If, however, an implementation documents the storage formats for pointers and integers, and documents how conversions are performed, and if there is no way that a behavior could behave in a fashion consistent with that documentation without upholding stronger semantic guarantees, then the implementation should be expected to uphold such guarantees. I don't think the Standard requires that implementations behave in a fashion consistent with their documentation as a condition of conformance, but the notion that quality implementations should be expected to behave as documented should be sufficiently self-evident that the Standard shouldn't need to require it.

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    This is a great non-tortured example of where such an assumption might fall down. – Ben Zotto May 20 at 21:42
  • @BenZotto: Hardware platforms where there would be any reason for the assumption to fail are rare. Implementations which describe how things are stored, but then behave in a fashion inconsistent with that, are in practice a bigger issue. Personally, I would think anyone who is making a bona fide effort to produce a quality implementation would seek to avoid such inconsistencies without regard for whether the Standard forbids them, but not everyone feels that way. – supercat May 20 at 22:22
  • Oh, absolutely, and I agree with you 100%. I appreciated that you made that point in your answer, too. But I was moved to the comment simply because in reading the question it seemed an extremely silly language-lawyer hair to split and you neatly provided a real example of a theoretical pitfall with it. (In practice, of course an implementation would almost certainly have to go out of its way to be wacky like that!) – Ben Zotto May 20 at 22:45
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    @BenZotto: I don't know if any 80386 compilers that used 48-bit pointers supported 64-bit integer types, or if they simply didn't define uintptr_t, since by the time C99 added 64-bit types, almost everything on x86 used "flat" 32-bit mode with a single segment for everything. Further, I would think a quality compiler for that mode should offer an option to explicitly clear the upper bits of a uintptr_t without regard for whether the Standard requires it, even if it also offers an option to leave such bits indeterminate. – supercat May 20 at 22:53

In almost all implementations, two pointers are equal if and only if their representations are equal, but the standard doesn't guarantee that.

The fact that ptr1 == ptr2 doesn't imply that ptr1 and ptr2 have the same representation. N1570 6.5.9 paragraph 6:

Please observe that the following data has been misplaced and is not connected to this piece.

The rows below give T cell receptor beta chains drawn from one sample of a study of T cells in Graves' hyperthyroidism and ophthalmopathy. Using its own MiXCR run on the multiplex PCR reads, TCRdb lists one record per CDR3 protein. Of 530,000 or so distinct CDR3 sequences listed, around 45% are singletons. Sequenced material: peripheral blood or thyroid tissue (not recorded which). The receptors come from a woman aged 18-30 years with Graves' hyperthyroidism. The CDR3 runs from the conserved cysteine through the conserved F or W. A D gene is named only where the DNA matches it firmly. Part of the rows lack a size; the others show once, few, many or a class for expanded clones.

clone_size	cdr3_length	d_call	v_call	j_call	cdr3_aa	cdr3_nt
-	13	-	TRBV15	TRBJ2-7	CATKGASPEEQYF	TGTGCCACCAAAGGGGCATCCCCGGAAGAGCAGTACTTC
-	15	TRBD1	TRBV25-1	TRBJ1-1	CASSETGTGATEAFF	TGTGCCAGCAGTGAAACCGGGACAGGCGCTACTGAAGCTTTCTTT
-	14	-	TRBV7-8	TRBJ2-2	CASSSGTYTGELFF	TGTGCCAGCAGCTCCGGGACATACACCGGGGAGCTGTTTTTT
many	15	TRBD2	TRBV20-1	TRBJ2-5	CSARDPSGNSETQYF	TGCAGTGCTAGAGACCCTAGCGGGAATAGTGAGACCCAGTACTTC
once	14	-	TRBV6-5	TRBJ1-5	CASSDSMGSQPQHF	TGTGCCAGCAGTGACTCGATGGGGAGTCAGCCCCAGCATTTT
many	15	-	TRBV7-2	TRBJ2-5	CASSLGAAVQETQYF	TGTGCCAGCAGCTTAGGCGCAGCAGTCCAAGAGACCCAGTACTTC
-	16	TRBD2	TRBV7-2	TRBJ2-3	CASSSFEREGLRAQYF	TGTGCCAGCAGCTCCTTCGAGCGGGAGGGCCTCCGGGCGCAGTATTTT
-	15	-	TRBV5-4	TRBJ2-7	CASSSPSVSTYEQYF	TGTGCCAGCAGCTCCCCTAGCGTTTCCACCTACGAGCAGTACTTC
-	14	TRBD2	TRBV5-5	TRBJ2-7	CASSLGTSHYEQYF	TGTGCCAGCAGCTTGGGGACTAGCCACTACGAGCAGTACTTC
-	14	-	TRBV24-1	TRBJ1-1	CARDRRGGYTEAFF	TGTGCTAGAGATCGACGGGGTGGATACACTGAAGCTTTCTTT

Two pointers compare equal if and only if both are null pointers, both are pointers to the same object (including a pointer to an object and a subobject at its beginning) or function, both are pointers to one past the last element of the same array object, or one is a pointer to one past the end of one array object and the other is a pointer to the start of a different array object that happens to immediately follow the first array object in the address space.

For example, suppose a pointer is represented as a two-part entity, with the first part identifying a segment of memory, and the second part a byte offset within that segment. If two segments can overlap, then there can be two different pointer representations for the same memory address. The two pointers would compare as equal (and the generated code would likely have to do some extra work to make that happen), but if conversion to intptr_t just copies the representation then (intptr_t)ptr1 != (intptr_t)ptr2.

(It's also possible that the pointer-to-integer conversion could normalize the representation.)

This possibility is why == and != are well defined for pointers to different objects, but the relational operators (<, <=, >, >=) are undefined. The equality operators have to determine whether the two pointers point to the same location, but the relational operators are allowed to compare only the offsets and ignore the base portion (assuming that each object is in a single segment). In practice, almost all modern systems have a monolithic address space, and the equality and relational operators work consistently even though the standard doesn't require them to do so.